The Future of LPs in Arizona
In December 2021, the University of Arizona (UA) received approval to launch a pathways program that allows students pursuing either a Masters of Legal Studies, a Bachelor of Arts in Law, or an accelerated BA/MA in law to simultaneously receive LP licensure. The program is the first of its kind in the nation, and program leaders hope it will help Arizona avoid the pitfalls of similar programs in other states. For example, Washington implemented a Limited License Legal Technician program in 2015, but due to costs of maintaining the program and low interest, the Washington Supreme Court voted in 2020 to sunset it. The UA program provides a pipeline to licensure that hopefully will circumvent the pitfalls of the Washington program.
Some professionals have expressed skepticism about the success of the LP program. Monica Lindstrom, legal expert for KTAR News, stated that admitting nonlawyers to practice may “cheapen” the legal profession, risk providing needy clients with insufficient representation, and muddy the waters of the ethics rules. In response, Vice Chief Justice Ann Timmer of the Arizona Supreme Court stated that the testing process would weed out unqualified individuals. She also maintained that the ethics rules are clear and violators will be disciplined the same as attorneys. She compared LPs to nurse practitioners and physician’s assistants, who provide much-needed care to patients in an overwhelmed medical field.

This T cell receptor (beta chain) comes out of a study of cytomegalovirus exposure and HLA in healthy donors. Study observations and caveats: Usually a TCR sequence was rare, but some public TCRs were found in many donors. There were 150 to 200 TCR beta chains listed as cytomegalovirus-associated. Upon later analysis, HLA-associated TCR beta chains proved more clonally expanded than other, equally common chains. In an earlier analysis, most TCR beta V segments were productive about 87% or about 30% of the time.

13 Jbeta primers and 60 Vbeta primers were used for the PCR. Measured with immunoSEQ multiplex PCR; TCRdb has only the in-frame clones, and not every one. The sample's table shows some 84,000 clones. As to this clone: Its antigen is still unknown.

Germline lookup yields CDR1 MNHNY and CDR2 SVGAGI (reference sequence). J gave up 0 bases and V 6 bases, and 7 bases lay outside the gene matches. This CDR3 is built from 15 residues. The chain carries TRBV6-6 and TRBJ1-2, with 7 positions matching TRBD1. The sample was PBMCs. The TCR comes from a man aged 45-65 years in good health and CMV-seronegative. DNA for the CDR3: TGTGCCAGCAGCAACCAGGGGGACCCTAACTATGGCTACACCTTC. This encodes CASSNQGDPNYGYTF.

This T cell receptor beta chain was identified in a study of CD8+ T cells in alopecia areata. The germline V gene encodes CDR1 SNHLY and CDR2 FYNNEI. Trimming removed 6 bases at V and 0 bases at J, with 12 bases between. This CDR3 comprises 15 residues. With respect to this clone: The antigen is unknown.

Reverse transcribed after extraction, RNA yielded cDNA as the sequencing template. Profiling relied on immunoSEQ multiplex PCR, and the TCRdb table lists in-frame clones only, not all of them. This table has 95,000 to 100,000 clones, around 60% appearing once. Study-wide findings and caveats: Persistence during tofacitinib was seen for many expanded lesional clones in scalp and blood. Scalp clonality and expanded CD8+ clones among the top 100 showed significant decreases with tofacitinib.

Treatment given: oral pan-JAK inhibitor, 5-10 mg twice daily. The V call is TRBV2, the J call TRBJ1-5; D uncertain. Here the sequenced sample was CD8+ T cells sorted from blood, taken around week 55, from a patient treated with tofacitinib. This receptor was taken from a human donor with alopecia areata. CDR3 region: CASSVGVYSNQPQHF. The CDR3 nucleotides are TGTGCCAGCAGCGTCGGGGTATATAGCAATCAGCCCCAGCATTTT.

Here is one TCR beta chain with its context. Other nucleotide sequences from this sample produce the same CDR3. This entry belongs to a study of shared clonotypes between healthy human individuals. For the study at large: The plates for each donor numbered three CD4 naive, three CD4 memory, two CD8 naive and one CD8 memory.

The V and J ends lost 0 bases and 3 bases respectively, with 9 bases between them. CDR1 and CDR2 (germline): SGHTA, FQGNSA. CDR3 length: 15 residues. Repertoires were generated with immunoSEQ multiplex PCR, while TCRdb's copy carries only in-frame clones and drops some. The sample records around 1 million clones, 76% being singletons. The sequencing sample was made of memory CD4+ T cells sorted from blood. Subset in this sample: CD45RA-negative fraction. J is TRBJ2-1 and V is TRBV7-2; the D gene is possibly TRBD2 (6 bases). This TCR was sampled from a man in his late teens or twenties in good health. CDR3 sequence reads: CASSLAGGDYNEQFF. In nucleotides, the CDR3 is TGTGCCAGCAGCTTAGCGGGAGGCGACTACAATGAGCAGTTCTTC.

With the inaugural class of LPs newly licensed and a new pipeline program at the UA, the future of the LP program in Arizona seems bright. Given the staggering access to justice issues the nation faces, Arizona’s new effort to address the legal needs of its low- and middle-income population is admirable. The Arizona Supreme Court Task Force on the Delivery of Legal Services should continue to monitor the program closely to ensure that it meets its goals of closing the “justice gap.”